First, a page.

Other factors like deciding on the storyline of the promotion, the timeline of the posts, type of content, scope of enganement with the audience had to be kept in mind as well. Diwali is an important festival in India where people buy new clothes and gifts, clean and redo their houses. So, we launched our social media campaign during Diwali in the year 2020 with the message to rethink fashion and gifting choices and support local artists going with the trending #vocalforlocal, #supportart, #supportartist campaigns that were already doing the rounds in the country. The influencers posted on how to drape a Patachitra saree for Diwali parties or how to decorate the house with Patachitra pieces like kettles and coasters. 84 Bongully, an Instagram creator beautifully adorned garments with Patachitra motifs to create festive looks for their follwers whereas influencer Sharmistha Guha Chowdhury made a video on how one can use Patachitra products to add a festive touch to their house décor. An young fashion influencer sported Tshirt with Patachitra motifs and gave out the message to her millennial followers on how to make traditional art look ‘cool’.We kept in mind to not only promote the products but also the artist, the process and the place where it came from. So along with every post the influencers mentioned about the art form, the artist who painted it and about his/her village. The campaign was a success as the Patachitra artists received orders from people who came across the Instagram posts of Patachitra by the influencers.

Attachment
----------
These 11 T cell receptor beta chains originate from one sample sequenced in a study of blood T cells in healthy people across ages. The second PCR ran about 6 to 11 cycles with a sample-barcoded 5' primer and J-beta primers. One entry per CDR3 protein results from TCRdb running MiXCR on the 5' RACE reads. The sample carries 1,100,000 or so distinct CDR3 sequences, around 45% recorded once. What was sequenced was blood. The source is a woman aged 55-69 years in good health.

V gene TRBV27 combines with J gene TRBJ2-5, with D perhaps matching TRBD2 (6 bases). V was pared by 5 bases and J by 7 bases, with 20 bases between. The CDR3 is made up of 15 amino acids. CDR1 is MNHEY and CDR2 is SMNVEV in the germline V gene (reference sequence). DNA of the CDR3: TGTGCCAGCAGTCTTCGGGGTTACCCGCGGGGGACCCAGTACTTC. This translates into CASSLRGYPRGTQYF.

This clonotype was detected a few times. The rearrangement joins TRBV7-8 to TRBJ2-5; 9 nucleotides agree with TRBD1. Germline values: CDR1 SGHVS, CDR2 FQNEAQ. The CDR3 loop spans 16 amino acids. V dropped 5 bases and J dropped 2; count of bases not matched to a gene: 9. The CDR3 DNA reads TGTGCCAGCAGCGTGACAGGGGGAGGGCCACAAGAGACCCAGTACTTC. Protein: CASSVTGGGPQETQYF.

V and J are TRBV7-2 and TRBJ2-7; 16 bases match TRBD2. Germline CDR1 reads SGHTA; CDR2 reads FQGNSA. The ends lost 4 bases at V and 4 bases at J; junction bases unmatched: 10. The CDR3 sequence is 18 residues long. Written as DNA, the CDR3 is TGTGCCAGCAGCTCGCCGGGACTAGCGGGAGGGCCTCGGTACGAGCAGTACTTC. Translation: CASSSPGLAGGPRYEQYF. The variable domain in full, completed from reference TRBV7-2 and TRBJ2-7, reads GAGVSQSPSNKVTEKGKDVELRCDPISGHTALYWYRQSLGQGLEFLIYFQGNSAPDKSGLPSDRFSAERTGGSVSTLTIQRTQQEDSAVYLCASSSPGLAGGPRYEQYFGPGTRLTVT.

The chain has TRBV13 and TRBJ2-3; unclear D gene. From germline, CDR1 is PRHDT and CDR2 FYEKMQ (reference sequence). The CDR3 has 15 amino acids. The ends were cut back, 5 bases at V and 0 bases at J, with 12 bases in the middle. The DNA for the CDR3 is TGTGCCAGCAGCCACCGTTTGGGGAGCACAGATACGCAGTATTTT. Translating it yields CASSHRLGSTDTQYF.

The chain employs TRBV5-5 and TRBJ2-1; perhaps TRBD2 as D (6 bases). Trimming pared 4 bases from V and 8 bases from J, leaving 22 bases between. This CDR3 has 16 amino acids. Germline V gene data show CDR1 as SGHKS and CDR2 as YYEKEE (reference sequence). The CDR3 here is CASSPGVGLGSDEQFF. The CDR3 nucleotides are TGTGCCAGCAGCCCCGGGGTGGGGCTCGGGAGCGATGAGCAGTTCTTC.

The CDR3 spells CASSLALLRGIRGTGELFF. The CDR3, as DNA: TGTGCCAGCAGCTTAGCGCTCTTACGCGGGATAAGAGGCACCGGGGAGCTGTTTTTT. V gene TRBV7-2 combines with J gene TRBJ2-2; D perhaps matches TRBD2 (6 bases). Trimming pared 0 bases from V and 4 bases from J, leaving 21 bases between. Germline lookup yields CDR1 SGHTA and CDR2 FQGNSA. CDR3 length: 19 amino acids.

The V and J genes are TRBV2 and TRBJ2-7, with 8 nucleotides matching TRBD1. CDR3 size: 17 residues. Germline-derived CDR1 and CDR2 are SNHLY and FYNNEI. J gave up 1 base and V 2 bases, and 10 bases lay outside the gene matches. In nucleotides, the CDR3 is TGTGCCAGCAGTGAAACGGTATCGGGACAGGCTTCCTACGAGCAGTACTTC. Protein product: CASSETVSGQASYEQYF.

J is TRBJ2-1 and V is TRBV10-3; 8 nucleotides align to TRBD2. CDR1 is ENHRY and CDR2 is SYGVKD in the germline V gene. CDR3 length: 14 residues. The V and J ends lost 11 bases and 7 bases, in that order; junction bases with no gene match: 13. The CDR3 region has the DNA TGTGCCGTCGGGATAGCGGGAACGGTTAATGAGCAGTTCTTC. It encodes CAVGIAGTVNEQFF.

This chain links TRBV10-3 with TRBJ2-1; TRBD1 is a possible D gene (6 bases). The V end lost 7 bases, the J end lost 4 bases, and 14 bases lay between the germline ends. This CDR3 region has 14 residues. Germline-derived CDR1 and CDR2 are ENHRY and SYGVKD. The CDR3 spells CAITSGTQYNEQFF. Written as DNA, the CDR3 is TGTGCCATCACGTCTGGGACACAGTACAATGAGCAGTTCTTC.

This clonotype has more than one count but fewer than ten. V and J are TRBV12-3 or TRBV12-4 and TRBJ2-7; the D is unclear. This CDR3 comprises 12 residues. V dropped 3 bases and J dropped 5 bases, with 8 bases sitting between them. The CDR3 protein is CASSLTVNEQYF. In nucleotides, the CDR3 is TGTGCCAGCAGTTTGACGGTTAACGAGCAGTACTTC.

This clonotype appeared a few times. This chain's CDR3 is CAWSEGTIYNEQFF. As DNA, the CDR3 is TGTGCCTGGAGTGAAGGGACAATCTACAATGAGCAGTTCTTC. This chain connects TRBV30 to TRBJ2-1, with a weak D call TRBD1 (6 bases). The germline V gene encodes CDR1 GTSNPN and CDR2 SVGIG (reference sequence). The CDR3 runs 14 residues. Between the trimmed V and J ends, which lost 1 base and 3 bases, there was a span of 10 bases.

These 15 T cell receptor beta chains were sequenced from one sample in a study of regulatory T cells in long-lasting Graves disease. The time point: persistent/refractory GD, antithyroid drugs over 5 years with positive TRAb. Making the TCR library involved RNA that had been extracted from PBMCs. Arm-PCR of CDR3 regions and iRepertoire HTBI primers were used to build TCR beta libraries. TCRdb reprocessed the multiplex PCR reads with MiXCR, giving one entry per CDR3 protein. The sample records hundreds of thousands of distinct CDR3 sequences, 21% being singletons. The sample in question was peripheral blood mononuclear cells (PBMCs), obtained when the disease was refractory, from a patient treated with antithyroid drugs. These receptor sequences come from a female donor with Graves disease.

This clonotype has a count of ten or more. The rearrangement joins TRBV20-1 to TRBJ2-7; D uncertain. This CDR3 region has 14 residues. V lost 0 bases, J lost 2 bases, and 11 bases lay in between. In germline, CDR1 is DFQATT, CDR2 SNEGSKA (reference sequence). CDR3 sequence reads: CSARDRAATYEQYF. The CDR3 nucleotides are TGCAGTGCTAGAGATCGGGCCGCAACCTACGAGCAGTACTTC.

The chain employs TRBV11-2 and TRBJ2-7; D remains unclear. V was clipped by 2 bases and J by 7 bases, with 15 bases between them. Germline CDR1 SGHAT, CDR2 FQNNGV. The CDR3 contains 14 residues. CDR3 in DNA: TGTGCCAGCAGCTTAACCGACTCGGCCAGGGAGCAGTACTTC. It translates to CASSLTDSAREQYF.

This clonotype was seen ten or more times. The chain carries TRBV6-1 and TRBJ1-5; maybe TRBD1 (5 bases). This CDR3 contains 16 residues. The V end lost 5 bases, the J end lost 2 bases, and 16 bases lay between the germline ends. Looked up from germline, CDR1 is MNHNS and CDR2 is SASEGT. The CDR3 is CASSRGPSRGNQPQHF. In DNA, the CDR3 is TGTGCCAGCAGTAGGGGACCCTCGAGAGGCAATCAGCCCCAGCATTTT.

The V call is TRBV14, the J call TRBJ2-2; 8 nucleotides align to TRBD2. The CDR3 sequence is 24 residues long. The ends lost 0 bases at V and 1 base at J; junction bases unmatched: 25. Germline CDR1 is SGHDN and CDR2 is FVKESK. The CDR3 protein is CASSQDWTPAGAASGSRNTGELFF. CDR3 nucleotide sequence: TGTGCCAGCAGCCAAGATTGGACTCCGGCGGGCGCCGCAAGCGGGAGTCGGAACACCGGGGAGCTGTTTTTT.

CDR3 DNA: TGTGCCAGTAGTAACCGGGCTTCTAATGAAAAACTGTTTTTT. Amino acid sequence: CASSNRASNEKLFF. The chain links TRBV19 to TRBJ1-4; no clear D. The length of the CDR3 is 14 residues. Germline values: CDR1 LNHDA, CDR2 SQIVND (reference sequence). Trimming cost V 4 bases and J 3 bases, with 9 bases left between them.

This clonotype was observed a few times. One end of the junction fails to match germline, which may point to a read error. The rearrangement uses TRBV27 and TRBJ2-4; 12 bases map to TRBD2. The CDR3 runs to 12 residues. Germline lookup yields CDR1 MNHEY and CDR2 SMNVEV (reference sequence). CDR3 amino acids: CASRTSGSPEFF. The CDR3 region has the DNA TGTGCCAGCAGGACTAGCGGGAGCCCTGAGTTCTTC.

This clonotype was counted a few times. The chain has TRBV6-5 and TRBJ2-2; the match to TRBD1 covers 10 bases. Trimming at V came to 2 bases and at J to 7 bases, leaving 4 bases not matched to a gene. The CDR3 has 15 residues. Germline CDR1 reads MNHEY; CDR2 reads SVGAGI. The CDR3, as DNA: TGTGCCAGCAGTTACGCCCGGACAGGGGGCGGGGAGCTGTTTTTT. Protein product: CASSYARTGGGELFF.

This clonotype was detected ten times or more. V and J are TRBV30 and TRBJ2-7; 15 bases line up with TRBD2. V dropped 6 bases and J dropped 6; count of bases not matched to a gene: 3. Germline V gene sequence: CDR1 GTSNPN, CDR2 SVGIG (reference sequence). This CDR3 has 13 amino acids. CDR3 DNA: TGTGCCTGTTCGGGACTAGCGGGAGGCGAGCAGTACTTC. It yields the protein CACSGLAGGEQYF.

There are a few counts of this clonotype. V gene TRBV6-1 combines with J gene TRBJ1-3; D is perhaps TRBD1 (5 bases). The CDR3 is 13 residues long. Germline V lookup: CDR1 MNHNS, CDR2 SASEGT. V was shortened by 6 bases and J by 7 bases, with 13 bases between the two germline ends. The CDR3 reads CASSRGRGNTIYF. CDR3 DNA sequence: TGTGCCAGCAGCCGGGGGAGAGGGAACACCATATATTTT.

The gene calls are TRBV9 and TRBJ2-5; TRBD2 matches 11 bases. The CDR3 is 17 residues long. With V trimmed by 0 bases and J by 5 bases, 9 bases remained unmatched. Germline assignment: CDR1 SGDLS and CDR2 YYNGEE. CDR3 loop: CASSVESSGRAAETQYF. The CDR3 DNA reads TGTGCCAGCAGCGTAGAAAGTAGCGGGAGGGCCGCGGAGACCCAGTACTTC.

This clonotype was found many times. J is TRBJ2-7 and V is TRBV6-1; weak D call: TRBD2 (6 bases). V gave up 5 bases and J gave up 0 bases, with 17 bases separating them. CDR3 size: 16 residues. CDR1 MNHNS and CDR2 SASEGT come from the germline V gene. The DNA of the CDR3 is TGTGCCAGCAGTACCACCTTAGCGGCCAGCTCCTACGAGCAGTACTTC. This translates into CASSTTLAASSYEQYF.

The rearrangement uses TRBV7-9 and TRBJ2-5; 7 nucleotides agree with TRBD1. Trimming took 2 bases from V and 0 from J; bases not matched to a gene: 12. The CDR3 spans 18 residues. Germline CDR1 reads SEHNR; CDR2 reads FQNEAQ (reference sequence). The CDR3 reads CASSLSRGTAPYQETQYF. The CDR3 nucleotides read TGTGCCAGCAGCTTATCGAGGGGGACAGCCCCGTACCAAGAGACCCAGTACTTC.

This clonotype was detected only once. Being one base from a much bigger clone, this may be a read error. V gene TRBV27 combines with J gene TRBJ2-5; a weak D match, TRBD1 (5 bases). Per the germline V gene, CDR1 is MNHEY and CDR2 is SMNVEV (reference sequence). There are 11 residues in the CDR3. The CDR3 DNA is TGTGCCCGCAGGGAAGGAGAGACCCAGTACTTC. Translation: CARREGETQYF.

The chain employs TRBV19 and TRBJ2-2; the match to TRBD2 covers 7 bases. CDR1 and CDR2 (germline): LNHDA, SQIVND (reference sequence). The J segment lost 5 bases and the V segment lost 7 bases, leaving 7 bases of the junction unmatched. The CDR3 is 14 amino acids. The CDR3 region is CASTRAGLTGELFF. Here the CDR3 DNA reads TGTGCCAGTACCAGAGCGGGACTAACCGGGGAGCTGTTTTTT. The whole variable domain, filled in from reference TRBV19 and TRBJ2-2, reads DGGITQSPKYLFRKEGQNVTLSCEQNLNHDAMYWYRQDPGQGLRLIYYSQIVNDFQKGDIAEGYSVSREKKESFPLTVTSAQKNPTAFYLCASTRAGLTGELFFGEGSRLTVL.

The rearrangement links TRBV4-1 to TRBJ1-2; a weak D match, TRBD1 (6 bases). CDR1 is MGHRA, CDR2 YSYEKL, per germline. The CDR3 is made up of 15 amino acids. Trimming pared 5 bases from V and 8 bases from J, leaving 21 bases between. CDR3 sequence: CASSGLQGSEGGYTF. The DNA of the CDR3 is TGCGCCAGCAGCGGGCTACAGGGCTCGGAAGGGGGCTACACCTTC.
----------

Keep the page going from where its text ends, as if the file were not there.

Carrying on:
The second phase of the campaign was held during World Heritage Week in November, 2020 and focussed on creating awareness about the heritage aspects of the traditional art form. For this phase of the promotion influencers like art photographers, policy advocates, environmentalists were utilized. For example, the ace photographer Upahar Biswas made a video explaining why it is important to mention the name of the art form and artist while sharing photos of Patachitra products. The heritage aspects of Patachitra like Pater Gaan (songs accompanying the scroll paintings), natural colour making process were shared along with information on GI (Geographical Indication) registration, Craftmark, the village as a cultural hub, community museum. The audience engagement during this phase of the promotion was very encouraging.
During the month-long promotion three short videos, 22 posts and around 30 stories were shared by the influencers on their respective pages. The videos have received around 3000 views; each post on average had received 350 likes. The influencers who worked with us on the promotion of Bengal Patachitra were happy about the campaign and the response they received. They said that cultural products have a huge market out there and it just requires the correct branding to reach the customers.
Do visit our Instagram page to get glimpses of the beautiful campaigns: https://www.instagram.com/hipams.india/
|Name of Influencer
||Social media handle
||No of followers
||Area of Expertise
|Roshni Sen & Paushali Majumdar
||Art, textile, craft
|Rishika Das Roy
||Climate Change and Policy
|Sharmistha Roy Choudhury
||Sustainable fashion and home decor
||M A N D I R A